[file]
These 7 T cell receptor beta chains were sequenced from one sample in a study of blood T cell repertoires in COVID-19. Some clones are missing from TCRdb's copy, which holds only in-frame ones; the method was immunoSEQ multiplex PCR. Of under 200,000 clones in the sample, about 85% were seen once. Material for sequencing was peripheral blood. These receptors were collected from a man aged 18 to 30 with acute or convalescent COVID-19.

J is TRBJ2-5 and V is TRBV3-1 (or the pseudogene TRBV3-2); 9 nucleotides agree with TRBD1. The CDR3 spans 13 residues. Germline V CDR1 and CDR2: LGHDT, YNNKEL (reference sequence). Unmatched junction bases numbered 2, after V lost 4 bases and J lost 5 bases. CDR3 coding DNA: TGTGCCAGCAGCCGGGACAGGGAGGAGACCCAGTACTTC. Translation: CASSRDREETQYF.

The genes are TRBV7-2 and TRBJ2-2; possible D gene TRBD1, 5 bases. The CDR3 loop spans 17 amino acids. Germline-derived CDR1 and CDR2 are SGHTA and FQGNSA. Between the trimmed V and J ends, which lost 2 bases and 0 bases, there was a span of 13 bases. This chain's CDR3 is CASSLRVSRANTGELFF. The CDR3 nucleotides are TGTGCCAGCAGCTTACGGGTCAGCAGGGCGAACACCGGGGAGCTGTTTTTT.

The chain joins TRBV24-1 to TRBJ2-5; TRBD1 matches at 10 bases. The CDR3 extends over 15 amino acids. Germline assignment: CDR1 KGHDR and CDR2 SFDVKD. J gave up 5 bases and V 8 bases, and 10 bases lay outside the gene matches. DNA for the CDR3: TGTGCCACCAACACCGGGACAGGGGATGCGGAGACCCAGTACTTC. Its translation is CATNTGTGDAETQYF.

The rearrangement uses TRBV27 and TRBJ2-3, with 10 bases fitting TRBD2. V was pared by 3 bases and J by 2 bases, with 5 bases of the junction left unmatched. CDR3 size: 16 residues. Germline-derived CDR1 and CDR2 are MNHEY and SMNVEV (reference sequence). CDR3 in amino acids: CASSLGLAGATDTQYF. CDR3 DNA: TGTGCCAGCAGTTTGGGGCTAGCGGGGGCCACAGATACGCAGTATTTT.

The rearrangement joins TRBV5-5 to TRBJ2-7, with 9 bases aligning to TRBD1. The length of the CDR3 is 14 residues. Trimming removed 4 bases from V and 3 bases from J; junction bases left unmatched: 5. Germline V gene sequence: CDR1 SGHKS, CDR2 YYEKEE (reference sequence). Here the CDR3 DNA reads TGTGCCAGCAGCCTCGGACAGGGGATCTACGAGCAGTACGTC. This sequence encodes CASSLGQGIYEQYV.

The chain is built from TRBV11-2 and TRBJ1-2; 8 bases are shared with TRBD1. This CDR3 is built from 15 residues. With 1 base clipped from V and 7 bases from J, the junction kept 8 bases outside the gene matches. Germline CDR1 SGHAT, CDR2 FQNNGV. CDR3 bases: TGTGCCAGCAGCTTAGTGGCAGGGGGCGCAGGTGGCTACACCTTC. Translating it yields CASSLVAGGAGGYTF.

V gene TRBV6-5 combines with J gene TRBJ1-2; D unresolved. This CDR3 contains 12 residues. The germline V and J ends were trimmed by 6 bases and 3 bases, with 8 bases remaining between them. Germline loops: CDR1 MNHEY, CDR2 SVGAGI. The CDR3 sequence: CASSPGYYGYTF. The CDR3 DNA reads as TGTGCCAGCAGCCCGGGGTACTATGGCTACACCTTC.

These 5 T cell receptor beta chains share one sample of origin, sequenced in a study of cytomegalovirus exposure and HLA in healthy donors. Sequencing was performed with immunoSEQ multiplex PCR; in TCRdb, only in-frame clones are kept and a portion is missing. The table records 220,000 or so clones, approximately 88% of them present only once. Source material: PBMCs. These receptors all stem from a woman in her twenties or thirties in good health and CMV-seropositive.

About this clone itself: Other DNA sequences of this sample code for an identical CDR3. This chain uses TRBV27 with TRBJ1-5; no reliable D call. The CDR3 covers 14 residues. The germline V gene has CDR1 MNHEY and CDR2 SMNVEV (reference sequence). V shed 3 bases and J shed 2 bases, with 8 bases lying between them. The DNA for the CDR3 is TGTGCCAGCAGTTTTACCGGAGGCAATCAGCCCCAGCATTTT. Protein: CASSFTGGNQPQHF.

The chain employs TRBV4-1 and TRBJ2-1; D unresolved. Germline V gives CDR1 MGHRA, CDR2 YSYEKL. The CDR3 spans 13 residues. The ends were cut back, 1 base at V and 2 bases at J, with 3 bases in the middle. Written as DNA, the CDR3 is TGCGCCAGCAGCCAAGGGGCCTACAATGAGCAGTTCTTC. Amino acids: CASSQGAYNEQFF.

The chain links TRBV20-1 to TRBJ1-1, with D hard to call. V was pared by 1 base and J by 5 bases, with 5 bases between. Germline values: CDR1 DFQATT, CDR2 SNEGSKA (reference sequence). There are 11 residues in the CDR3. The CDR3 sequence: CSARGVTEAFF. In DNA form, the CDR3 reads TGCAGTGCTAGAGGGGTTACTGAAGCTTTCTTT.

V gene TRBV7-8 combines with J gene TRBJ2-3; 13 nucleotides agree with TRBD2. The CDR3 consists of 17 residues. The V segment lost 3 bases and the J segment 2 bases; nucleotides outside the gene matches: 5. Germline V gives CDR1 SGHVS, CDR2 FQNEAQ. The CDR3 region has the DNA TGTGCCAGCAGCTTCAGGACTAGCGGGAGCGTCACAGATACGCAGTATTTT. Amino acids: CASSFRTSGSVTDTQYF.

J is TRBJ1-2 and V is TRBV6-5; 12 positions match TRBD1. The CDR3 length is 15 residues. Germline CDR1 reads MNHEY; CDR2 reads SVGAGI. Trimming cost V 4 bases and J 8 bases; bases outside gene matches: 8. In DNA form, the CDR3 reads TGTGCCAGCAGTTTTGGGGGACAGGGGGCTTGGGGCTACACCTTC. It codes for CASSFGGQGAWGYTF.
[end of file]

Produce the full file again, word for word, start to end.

These 7 T cell receptor beta chains were sequenced from one sample in a study of blood T cell repertoires in COVID-19. Some clones are missing from TCRdb's copy, which holds only in-frame ones; the method was immunoSEQ multiplex PCR. Of under 200,000 clones in the sample, about 85% were seen once. Material for sequencing was peripheral blood. These receptors were collected from a man aged 18 to 30 with acute or convalescent COVID-19.

J is TRBJ2-5 and V is TRBV3-1 (or the pseudogene TRBV3-2); 9 nucleotides agree with TRBD1. The CDR3 spans 13 residues. Germline V CDR1 and CDR2: LGHDT, YNNKEL (reference sequence). Unmatched junction bases numbered 2, after V lost 4 bases and J lost 5 bases. CDR3 coding DNA: TGTGCCAGCAGCCGGGACAGGGAGGAGACCCAGTACTTC. Translation: CASSRDREETQYF.

The genes are TRBV7-2 and TRBJ2-2; possible D gene TRBD1, 5 bases. The CDR3 loop spans 17 amino acids. Germline-derived CDR1 and CDR2 are SGHTA and FQGNSA. Between the trimmed V and J ends, which lost 2 bases and 0 bases, there was a span of 13 bases. This chain's CDR3 is CASSLRVSRANTGELFF. The CDR3 nucleotides are TGTGCCAGCAGCTTACGGGTCAGCAGGGCGAACACCGGGGAGCTGTTTTTT.

The chain joins TRBV24-1 to TRBJ2-5; TRBD1 matches at 10 bases. The CDR3 extends over 15 amino acids. Germline assignment: CDR1 KGHDR and CDR2 SFDVKD. J gave up 5 bases and V 8 bases, and 10 bases lay outside the gene matches. DNA for the CDR3: TGTGCCACCAACACCGGGACAGGGGATGCGGAGACCCAGTACTTC. Its translation is CATNTGTGDAETQYF.

The rearrangement uses TRBV27 and TRBJ2-3, with 10 bases fitting TRBD2. V was pared by 3 bases and J by 2 bases, with 5 bases of the junction left unmatched. CDR3 size: 16 residues. Germline-derived CDR1 and CDR2 are MNHEY and SMNVEV (reference sequence). CDR3 in amino acids: CASSLGLAGATDTQYF. CDR3 DNA: TGTGCCAGCAGTTTGGGGCTAGCGGGGGCCACAGATACGCAGTATTTT.

The rearrangement joins TRBV5-5 to TRBJ2-7, with 9 bases aligning to TRBD1. The length of the CDR3 is 14 residues. Trimming removed 4 bases from V and 3 bases from J; junction bases left unmatched: 5. Germline V gene sequence: CDR1 SGHKS, CDR2 YYEKEE (reference sequence). Here the CDR3 DNA reads TGTGCCAGCAGCCTCGGACAGGGGATCTACGAGCAGTACGTC. This sequence encodes CASSLGQGIYEQYV.

The chain is built from TRBV11-2 and TRBJ1-2; 8 bases are shared with TRBD1. This CDR3 is built from 15 residues. With 1 base clipped from V and 7 bases from J, the junction kept 8 bases outside the gene matches. Germline CDR1 SGHAT, CDR2 FQNNGV. CDR3 bases: TGTGCCAGCAGCTTAGTGGCAGGGGGCGCAGGTGGCTACACCTTC. Translating it yields CASSLVAGGAGGYTF.

V gene TRBV6-5 combines with J gene TRBJ1-2; D unresolved. This CDR3 contains 12 residues. The germline V and J ends were trimmed by 6 bases and 3 bases, with 8 bases remaining between them. Germline loops: CDR1 MNHEY, CDR2 SVGAGI. The CDR3 sequence: CASSPGYYGYTF. The CDR3 DNA reads as TGTGCCAGCAGCCCGGGGTACTATGGCTACACCTTC.

These 5 T cell receptor beta chains share one sample of origin, sequenced in a study of cytomegalovirus exposure and HLA in healthy donors. Sequencing was performed with immunoSEQ multiplex PCR; in TCRdb, only in-frame clones are kept and a portion is missing. The table records 220,000 or so clones, approximately 88% of them present only once. Source material: PBMCs. These receptors all stem from a woman in her twenties or thirties in good health and CMV-seropositive.

About this clone itself: Other DNA sequences of this sample code for an identical CDR3. This chain uses TRBV27 with TRBJ1-5; no reliable D call. The CDR3 covers 14 residues. The germline V gene has CDR1 MNHEY and CDR2 SMNVEV (reference sequence). V shed 3 bases and J shed 2 bases, with 8 bases lying between them. The DNA for the CDR3 is TGTGCCAGCAGTTTTACCGGAGGCAATCAGCCCCAGCATTTT. Protein: CASSFTGGNQPQHF.

The chain employs TRBV4-1 and TRBJ2-1; D unresolved. Germline V gives CDR1 MGHRA, CDR2 YSYEKL. The CDR3 spans 13 residues. The ends were cut back, 1 base at V and 2 bases at J, with 3 bases in the middle. Written as DNA, the CDR3 is TGCGCCAGCAGCCAAGGGGCCTACAATGAGCAGTTCTTC. Amino acids: CASSQGAYNEQFF.

The chain links TRBV20-1 to TRBJ1-1, with D hard to call. V was pared by 1 base and J by 5 bases, with 5 bases between. Germline values: CDR1 DFQATT, CDR2 SNEGSKA (reference sequence). There are 11 residues in the CDR3. The CDR3 sequence: CSARGVTEAFF. In DNA form, the CDR3 reads TGCAGTGCTAGAGGGGTTACTGAAGCTTTCTTT.

V gene TRBV7-8 combines with J gene TRBJ2-3; 13 nucleotides agree with TRBD2. The CDR3 consists of 17 residues. The V segment lost 3 bases and the J segment 2 bases; nucleotides outside the gene matches: 5. Germline V gives CDR1 SGHVS, CDR2 FQNEAQ. The CDR3 region has the DNA TGTGCCAGCAGCTTCAGGACTAGCGGGAGCGTCACAGATACGCAGTATTTT. Amino acids: CASSFRTSGSVTDTQYF.

J is TRBJ1-2 and V is TRBV6-5; 12 positions match TRBD1. The CDR3 length is 15 residues. Germline CDR1 reads MNHEY; CDR2 reads SVGAGI. Trimming cost V 4 bases and J 8 bases; bases outside gene matches: 8. In DNA form, the CDR3 reads TGTGCCAGCAGTTTTGGGGGACAGGGGGCTTGGGGCTACACCTTC. It codes for CASSFGGQGAWGYTF.